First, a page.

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July 30, 2007

Is Anyone There? Light Summer Reading

A long-time friend of mine, Dan Sullivan, asked me to join his quarterly book club. I agreed to do so, but for one reason or another, have failed to show up for the discussions.

However, here on The Point, I’m making a public pledge to show up for next month discussion on Crime and Punishment by Fyodor Dostoyevsky.

I have a confession to make: Despite really wanting to, I have never made it past the first few chapters of a Dostoyevsky novel. For work (thanks to Chuck), I skimmed through then read a biography about him, Dostoyevsky: The Years of Ordeal, 1850-1859 by Joseph Frank, which I can heartily recommend. (Since Dan is a big Dostoyevsky fan, I bought him a copy. Putting him on the spot: Good sir, have you read it yet?)

My sentiments about Dostoyevsky and other Russian writers is well expressed by P. G. Wodehouse in his novel Jill the Reckless:

No wonder Freddie [Rooke] experienced the sort of abysmal soul-sadness which afflicts one of Tolstoy’s Russian peasants when, after putting in a hard day’s work strangling his father, beating his wife, and dropping the baby into the city reservoir, he turns to the cupboard only to find the vodka-bottle empty.

After expressing this sentiment to Dan, who has read Crime and Punishment seven times, he suggested I first read the novel lightly, going deep only in places.

Is anyone else in blog-land trudging through Crime and Punishment?

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I did work my way through Crime and Punishment last summer. It's an intriguing story, though definitely on the gray side. If I hadn't been told it was a great novel, I'm not sure I would have come to that conclusion on my own, but then I'm just an average guy, and not a literary connoisseur. I appreciated it more after reading some of Dostoyevsky's background.

I've found I need to read some novels more than once in order to truly "get" them, so maybe I'll give Crime and Punishment another try someday. Perelandra by C.S. Lewis is one such novel. Now that's a great novel! (and no one had to tell me). In fact, I think I'll read it again right now...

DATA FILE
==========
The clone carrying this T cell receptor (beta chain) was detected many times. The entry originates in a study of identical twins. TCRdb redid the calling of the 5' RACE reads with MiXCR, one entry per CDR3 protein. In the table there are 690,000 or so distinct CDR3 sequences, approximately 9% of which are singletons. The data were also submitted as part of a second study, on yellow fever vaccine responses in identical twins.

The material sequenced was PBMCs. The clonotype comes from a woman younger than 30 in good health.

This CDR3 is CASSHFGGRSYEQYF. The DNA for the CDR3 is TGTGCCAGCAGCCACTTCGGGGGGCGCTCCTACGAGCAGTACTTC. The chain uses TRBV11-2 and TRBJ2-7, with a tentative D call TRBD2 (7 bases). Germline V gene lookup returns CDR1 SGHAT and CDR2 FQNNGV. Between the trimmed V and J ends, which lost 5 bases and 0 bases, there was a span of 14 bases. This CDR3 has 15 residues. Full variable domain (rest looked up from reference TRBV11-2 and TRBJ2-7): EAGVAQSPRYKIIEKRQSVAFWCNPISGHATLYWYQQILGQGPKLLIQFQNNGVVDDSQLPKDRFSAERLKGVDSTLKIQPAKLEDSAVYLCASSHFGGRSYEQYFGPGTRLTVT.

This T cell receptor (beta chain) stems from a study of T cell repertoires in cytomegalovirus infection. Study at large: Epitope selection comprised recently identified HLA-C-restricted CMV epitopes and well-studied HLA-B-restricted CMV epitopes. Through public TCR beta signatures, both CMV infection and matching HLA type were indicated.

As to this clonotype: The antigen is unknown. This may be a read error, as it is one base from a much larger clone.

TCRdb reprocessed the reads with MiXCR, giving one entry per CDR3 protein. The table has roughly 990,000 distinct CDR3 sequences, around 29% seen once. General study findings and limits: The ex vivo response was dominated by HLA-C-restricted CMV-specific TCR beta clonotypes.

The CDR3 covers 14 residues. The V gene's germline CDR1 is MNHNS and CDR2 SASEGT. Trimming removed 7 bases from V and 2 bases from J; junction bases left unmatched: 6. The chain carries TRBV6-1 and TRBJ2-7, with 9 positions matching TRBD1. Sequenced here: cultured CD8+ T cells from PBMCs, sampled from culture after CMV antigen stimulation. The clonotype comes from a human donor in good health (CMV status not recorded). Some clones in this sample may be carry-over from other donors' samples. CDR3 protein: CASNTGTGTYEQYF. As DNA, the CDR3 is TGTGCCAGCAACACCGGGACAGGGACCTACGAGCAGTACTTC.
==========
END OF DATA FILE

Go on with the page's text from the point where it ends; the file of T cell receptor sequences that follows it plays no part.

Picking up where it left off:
Kim Moreland

Good going Steve. My friend Dan says you need to read Crime and Punishment a number of times to really get it.

R Turner

I first read C&P when I was fifteen or sixteen; enjoyed it, but did not milk much from it. Then I re-read it for a college course a few years later. My second read was much more insightful than my first. Writing two papers on it made me even more a fan, so that I consider Dostoevsy my favorite novelist. C.S. Lewis said that the mark of an unliterary man is that he reads a book once and thinks he's covered it. I highly recommend multiple readings, and even study, of Dostoevsky's works (I'm piecing through Brothers Karamazov for the first time now, though).

Dan Sullivan

C&P is not light reading, but it IS accessible, more so than many of Dostoevsky's books. A second, or third (or seventh) reading helps, as does maintaining a steady pace and not getting bogged down. Anyway, it is (in many many people's mind) one of the greatest books ever written. My open question for the blog is "In what sense is it (or is it not) a Christian novel?" That is, is the gospel presented, implicitly or explicitly, in whole or in part?


I've never made it all the way through Crime & Punishment. I prefer The Brothers Karamozov.

Pinon Coffee

I had to read C&P for a college course, and fully expected to hate it--and wound up rather liking it.

It's more like a murder mystery than anything else I can think of, actually. It's good.

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